First off, thanks for this fantastic article!
Second: I'm so excited, because I'm turning 60 years old on January 20th - and I was born 12 minutes before midnight - just the same time that the total eclipse is scheduled to commence. So it's like a big celestial celebration for my birthday! LOL!

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Bob King

January 18, 2019 at 1:24 pm

Happy birthday, Curt! And what better to wish for your birthday than clear skies.

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Kathy the WI Naturalist

January 20, 2019 at 1:29 pm

About that 'Wolf Moon' label ... the only people who should be using it are members of the Mohegan tribe, or possibly other East Coast Native nations. Every tribe, or maybe even band, across North America had their own local set of month names based on cultural values and the progression of the natural year in their area. Here in Wisconsin, the two tribal names I happen to know about are the Ho-Chunk 'First Bear Moon', because in their dens sow bears are giving birth, and Anishinabe (Ojibwe) 'Big Spirit Moon'. The whole point of these names is that they are local and non-standardized. To imply that this is the 'Wolf Moon' all over North America is to lump the Native nations together in a disrespectful and unacceptable way. Please be aware of this. Of course, the GOOD news is that lots of people are interested in what's going on in the sky! Thanks for all you do to encourage this.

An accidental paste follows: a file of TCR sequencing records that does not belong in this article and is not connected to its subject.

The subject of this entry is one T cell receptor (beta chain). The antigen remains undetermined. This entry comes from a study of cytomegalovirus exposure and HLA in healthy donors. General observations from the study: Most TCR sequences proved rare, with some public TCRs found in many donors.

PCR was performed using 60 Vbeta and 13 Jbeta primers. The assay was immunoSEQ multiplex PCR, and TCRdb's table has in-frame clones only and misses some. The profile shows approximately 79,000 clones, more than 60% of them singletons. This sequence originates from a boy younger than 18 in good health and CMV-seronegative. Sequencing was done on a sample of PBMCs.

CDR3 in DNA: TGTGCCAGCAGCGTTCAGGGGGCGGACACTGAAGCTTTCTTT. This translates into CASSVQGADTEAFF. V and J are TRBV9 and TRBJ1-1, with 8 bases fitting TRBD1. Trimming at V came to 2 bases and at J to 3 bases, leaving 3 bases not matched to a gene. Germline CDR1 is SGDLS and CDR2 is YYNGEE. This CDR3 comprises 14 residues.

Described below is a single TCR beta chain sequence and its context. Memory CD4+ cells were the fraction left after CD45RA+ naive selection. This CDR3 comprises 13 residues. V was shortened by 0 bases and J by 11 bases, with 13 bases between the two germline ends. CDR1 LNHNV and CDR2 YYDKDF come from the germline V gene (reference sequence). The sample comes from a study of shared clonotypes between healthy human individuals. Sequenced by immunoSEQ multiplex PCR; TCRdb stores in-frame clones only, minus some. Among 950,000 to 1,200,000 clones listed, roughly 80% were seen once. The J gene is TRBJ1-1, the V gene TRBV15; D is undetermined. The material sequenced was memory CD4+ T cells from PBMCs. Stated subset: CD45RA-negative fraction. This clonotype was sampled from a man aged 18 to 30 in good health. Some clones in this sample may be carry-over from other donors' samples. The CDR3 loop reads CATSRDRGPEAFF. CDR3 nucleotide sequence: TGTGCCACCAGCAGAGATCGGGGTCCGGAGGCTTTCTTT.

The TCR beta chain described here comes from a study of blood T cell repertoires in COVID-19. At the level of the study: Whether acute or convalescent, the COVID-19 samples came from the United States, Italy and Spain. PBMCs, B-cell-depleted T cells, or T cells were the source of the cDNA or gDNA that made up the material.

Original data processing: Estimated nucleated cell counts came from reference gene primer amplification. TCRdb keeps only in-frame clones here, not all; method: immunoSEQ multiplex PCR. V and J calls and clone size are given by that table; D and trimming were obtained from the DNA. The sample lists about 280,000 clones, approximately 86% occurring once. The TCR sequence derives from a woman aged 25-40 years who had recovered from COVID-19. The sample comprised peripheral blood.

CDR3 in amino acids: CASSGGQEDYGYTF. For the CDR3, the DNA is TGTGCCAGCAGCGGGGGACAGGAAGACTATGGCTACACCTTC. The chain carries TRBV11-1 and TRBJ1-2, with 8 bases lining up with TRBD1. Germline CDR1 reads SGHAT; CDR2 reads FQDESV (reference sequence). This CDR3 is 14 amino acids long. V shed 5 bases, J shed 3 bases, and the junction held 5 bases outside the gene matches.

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Bob King

January 21, 2019 at 9:16 pm

Thanks, Kathy for your comment. No disrespect intended. I understand the issue with full moon names — there are SO many! I went with the Farmer's Almanac choice as did many other magazine, newspaper and media outlets. I did this because that term has been in more general use than the First Bear Moon at least in part because of the Farmer's Almanac. I have to say though that being from Minnesota and living just 6 miles from Wisconsin, I like that name equally well.

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mary beth

January 22, 2019 at 10:39 pm

Here’s a neat link I found about various moon names...my January favorite is the Kalapuya tribe’s - “Atalka” which means ‘stay inside’ !

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mary beth

January 22, 2019 at 10:39 pm

https://www.wwu.edu/skywise/indianmoons.html

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Tom-Reiland

January 21, 2019 at 12:08 am